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Upcoming Changes to New York Medicaid

As a result of New York’s 2020 budget, some big changes are on the way for many New York Medicaid recipients. These changes take effect on October 1, 2020.  Let’s take a look at what New York practitioners and Medicaid recipients should be prepared for:

Change 1: 

There will be a look-back period for community Medicaid.  Community Medicaid is benefits for care provided to recipients in the community, such as home health aide.  The new look-back period will be 30 months.  Prior transfers of assets for less than fair market value will incur a penalty if done in the 30 months prior to the Medicaid application.  As with the traditional five-year look-back for nursing home long-term care, the penalty period for community Medicaid will begin when the applicant is otherwise eligible. Meaning, the applicant must meet financial requirements as well as meet the disability standard for which care is needed.

A look-back period means that the Medicaid applicant will need to present financial documentation and go through an eligibility determination analysis.  The penalty, if any, will be calculated in the same fashion that the penalty period is calculated for long-term care Medicaid benefits.  The total value of all transfers made for less than fair market value during the penalty period is divided by the penalty divisor amount.  The penalty divisor amount is the average cost for nursing home care, and it varies by region in New York.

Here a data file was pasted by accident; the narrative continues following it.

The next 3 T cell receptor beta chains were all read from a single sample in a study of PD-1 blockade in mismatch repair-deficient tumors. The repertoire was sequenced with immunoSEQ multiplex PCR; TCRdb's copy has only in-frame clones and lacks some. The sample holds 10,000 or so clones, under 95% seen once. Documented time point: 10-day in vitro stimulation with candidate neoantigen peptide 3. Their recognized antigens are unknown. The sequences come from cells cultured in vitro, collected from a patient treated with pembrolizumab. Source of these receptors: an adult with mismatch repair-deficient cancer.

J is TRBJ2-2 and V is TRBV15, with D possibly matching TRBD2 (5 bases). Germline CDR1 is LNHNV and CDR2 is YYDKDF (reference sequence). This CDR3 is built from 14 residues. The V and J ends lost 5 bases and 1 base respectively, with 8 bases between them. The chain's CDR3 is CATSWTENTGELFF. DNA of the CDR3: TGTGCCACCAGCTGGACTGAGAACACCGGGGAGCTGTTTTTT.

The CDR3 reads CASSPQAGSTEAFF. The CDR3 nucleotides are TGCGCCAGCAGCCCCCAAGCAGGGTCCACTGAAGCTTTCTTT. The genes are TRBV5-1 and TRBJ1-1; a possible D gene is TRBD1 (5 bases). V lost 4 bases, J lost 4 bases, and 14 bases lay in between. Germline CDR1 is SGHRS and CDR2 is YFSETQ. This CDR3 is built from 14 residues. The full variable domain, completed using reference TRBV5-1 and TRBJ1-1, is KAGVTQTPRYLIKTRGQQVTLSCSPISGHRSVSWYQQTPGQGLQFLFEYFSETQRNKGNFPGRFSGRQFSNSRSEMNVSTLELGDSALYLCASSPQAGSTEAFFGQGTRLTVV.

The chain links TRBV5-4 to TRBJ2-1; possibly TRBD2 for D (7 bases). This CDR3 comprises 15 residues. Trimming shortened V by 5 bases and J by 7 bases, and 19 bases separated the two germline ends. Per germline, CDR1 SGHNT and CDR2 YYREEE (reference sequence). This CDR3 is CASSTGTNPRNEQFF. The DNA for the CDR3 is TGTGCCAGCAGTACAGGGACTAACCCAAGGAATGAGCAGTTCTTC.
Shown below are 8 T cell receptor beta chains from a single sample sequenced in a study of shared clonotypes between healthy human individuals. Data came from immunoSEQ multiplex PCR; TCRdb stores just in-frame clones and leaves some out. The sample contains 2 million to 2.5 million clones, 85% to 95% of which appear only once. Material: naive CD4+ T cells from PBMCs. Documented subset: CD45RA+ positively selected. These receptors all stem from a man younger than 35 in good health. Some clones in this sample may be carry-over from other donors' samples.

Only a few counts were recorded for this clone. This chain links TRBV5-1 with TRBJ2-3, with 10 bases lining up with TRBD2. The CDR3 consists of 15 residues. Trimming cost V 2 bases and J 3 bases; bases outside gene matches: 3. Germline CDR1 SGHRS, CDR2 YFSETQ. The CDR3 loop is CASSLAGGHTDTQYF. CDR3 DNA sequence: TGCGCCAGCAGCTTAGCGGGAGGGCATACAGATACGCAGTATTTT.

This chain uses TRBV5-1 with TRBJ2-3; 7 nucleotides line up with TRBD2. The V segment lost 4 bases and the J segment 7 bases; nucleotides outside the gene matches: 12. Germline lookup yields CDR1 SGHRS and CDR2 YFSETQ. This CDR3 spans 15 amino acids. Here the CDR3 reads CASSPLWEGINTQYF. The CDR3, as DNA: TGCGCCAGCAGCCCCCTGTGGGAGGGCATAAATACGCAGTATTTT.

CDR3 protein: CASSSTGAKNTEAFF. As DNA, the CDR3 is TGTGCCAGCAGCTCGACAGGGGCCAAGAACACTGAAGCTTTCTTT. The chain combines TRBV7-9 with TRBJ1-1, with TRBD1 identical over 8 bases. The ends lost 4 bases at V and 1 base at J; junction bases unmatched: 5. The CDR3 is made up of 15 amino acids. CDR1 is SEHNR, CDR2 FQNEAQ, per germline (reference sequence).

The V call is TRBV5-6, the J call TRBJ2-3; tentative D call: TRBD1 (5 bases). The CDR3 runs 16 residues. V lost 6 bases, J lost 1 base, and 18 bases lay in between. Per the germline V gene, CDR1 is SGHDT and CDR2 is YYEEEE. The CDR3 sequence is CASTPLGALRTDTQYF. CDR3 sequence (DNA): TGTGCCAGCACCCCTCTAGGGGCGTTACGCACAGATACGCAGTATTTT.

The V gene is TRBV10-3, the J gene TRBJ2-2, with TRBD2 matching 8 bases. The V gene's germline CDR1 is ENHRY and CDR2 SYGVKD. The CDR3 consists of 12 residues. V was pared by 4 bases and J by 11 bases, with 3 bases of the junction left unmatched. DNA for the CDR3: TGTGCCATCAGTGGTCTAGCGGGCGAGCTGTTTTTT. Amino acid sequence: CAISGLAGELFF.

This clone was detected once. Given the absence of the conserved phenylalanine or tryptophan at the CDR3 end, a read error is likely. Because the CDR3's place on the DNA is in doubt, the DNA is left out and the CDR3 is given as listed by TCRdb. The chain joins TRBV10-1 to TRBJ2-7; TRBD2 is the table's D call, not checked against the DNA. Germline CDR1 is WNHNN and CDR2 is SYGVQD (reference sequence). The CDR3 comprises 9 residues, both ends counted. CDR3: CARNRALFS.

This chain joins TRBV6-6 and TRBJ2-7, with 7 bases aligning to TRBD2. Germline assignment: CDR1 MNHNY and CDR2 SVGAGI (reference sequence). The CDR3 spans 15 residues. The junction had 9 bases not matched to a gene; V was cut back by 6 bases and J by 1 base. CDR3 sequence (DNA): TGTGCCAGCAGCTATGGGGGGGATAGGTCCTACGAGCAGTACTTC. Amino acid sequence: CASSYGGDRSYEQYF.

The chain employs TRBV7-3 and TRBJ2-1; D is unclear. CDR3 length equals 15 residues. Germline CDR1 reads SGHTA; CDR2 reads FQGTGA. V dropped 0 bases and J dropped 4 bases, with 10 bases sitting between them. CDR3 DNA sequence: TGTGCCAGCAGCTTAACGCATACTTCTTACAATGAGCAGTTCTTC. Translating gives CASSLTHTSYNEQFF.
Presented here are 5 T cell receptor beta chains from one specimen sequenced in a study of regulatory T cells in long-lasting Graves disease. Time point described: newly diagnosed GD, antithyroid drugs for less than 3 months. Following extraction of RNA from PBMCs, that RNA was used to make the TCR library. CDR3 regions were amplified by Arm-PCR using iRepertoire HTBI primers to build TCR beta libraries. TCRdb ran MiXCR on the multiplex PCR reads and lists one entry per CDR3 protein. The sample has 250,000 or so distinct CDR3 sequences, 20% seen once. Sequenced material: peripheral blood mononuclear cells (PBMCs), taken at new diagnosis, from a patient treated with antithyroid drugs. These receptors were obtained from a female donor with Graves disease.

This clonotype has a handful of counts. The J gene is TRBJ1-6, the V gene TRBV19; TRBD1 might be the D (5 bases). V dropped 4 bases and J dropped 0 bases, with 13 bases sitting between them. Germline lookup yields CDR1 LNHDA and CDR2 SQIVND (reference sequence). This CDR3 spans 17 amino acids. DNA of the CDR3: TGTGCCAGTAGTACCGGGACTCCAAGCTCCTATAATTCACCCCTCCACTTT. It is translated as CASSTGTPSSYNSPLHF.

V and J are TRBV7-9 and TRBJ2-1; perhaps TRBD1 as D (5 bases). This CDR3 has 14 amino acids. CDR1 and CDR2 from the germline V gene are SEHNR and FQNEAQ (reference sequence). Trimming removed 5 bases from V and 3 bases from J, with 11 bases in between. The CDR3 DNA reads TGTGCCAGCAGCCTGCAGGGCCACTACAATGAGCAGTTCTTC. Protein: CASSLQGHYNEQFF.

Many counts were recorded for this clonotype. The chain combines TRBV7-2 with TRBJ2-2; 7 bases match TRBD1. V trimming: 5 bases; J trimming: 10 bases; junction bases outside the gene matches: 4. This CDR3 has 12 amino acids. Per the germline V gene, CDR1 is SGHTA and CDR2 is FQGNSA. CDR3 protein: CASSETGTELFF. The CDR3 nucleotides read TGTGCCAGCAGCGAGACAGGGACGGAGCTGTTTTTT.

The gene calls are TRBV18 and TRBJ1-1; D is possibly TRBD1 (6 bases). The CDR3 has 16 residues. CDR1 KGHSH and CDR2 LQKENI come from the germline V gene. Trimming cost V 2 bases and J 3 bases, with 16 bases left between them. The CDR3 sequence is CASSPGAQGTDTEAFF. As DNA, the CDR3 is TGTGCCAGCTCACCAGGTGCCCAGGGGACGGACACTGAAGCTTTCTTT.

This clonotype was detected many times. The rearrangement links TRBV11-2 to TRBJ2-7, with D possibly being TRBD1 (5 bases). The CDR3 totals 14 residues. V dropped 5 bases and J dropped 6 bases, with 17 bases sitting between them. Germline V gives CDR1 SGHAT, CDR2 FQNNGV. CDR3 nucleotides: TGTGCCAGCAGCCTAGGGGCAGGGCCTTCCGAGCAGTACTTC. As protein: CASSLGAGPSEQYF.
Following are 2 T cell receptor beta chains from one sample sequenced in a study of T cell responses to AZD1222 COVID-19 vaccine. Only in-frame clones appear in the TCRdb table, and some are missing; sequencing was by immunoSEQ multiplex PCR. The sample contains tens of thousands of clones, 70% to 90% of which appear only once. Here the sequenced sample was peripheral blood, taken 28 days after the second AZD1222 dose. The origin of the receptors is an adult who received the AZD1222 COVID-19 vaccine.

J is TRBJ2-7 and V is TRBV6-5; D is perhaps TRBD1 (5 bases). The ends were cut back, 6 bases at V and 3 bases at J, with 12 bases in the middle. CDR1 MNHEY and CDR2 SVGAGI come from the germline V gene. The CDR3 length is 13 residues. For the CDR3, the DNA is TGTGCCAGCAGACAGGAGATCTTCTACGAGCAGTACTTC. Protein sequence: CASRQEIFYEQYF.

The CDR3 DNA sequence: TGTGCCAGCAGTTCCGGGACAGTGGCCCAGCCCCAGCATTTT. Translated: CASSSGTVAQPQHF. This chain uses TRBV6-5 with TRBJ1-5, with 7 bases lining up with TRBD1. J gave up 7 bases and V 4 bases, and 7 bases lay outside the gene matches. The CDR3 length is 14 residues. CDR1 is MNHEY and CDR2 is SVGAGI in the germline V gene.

Change 2: 

Qualification requirements for community Medicaid will change.  Applicants will need assistance with three activities of daily living, such as bathing, grooming, dressing, feeding, or ambulating. If an applicant has dementia or Alzheimer’s Disease, they would only need help with one activity of daily living to qualify for community Medicaid benefits.   Also, the diagnosis and treatment plan must be prescribed by a physician selected or approved by the Department of Health, not a physician chosen by the Medicaid recipient.


During budget talks this year, spousal refusal was on the chopping block, but survived.  Spousal refusal allows the well spouse to refuse to use their assets for their sick spouse’s care.  Basically, the sick spouse’s eligibility case is analyzed as if they were a single individual.  However, with spousal refusal, the state is assigned the sick spouse’s rights to support and thus the state can sue the well spouse for the funds expended on the sick spouse’s care. Keeping the availability of spousal refusal was a big win for long-term care advocates.  However, the changes described above are big news for Medicaid recipients in New York.  This could provide new planning opportunities for practitioners assisting clients in community Medicaid eligibility cases.


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